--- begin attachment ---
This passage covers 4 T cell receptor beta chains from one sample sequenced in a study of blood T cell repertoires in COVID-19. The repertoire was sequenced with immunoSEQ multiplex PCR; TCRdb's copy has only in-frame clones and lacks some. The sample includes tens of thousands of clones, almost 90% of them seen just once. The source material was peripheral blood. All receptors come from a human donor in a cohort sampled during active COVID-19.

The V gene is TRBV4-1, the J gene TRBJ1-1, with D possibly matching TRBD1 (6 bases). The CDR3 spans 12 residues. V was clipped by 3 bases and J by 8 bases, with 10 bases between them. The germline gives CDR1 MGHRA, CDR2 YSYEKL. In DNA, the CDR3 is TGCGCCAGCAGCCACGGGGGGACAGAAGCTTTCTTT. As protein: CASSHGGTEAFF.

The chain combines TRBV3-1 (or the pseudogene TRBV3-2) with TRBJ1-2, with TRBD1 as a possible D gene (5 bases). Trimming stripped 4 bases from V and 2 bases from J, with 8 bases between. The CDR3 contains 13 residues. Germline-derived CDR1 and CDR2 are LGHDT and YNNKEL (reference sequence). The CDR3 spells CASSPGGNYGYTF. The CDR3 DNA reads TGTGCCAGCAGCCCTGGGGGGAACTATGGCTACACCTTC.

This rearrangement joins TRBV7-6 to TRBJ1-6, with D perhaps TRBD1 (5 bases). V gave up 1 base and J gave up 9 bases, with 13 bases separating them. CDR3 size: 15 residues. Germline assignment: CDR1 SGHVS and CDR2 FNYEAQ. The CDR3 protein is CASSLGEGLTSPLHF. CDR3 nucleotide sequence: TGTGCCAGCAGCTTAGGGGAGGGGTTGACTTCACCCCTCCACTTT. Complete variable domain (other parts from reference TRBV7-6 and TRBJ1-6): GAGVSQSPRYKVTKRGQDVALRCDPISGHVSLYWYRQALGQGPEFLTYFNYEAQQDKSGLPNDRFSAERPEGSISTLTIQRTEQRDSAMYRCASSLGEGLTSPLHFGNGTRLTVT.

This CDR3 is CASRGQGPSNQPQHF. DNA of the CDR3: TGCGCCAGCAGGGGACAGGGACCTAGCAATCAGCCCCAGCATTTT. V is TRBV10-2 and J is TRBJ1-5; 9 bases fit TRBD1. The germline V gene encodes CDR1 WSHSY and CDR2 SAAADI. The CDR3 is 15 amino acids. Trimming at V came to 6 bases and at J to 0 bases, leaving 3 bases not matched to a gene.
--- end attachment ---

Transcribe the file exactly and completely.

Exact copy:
This passage covers 4 T cell receptor beta chains from one sample sequenced in a study of blood T cell repertoires in COVID-19. The repertoire was sequenced with immunoSEQ multiplex PCR; TCRdb's copy has only in-frame clones and lacks some. The sample includes tens of thousands of clones, almost 90% of them seen just once. The source material was peripheral blood. All receptors come from a human donor in a cohort sampled during active COVID-19.

The V gene is TRBV4-1, the J gene TRBJ1-1, with D possibly matching TRBD1 (6 bases). The CDR3 spans 12 residues. V was clipped by 3 bases and J by 8 bases, with 10 bases between them. The germline gives CDR1 MGHRA, CDR2 YSYEKL. In DNA, the CDR3 is TGCGCCAGCAGCCACGGGGGGACAGAAGCTTTCTTT. As protein: CASSHGGTEAFF.

The chain combines TRBV3-1 (or the pseudogene TRBV3-2) with TRBJ1-2, with TRBD1 as a possible D gene (5 bases). Trimming stripped 4 bases from V and 2 bases from J, with 8 bases between. The CDR3 contains 13 residues. Germline-derived CDR1 and CDR2 are LGHDT and YNNKEL (reference sequence). The CDR3 spells CASSPGGNYGYTF. The CDR3 DNA reads TGTGCCAGCAGCCCTGGGGGGAACTATGGCTACACCTTC.

This rearrangement joins TRBV7-6 to TRBJ1-6, with D perhaps TRBD1 (5 bases). V gave up 1 base and J gave up 9 bases, with 13 bases separating them. CDR3 size: 15 residues. Germline assignment: CDR1 SGHVS and CDR2 FNYEAQ. The CDR3 protein is CASSLGEGLTSPLHF. CDR3 nucleotide sequence: TGTGCCAGCAGCTTAGGGGAGGGGTTGACTTCACCCCTCCACTTT. Complete variable domain (other parts from reference TRBV7-6 and TRBJ1-6): GAGVSQSPRYKVTKRGQDVALRCDPISGHVSLYWYRQALGQGPEFLTYFNYEAQQDKSGLPNDRFSAERPEGSISTLTIQRTEQRDSAMYRCASSLGEGLTSPLHFGNGTRLTVT.

This CDR3 is CASRGQGPSNQPQHF. DNA of the CDR3: TGCGCCAGCAGGGGACAGGGACCTAGCAATCAGCCCCAGCATTTT. V is TRBV10-2 and J is TRBJ1-5; 9 bases fit TRBD1. The germline V gene encodes CDR1 WSHSY and CDR2 SAAADI. The CDR3 is 15 amino acids. Trimming at V came to 6 bases and at J to 0 bases, leaving 3 bases not matched to a gene.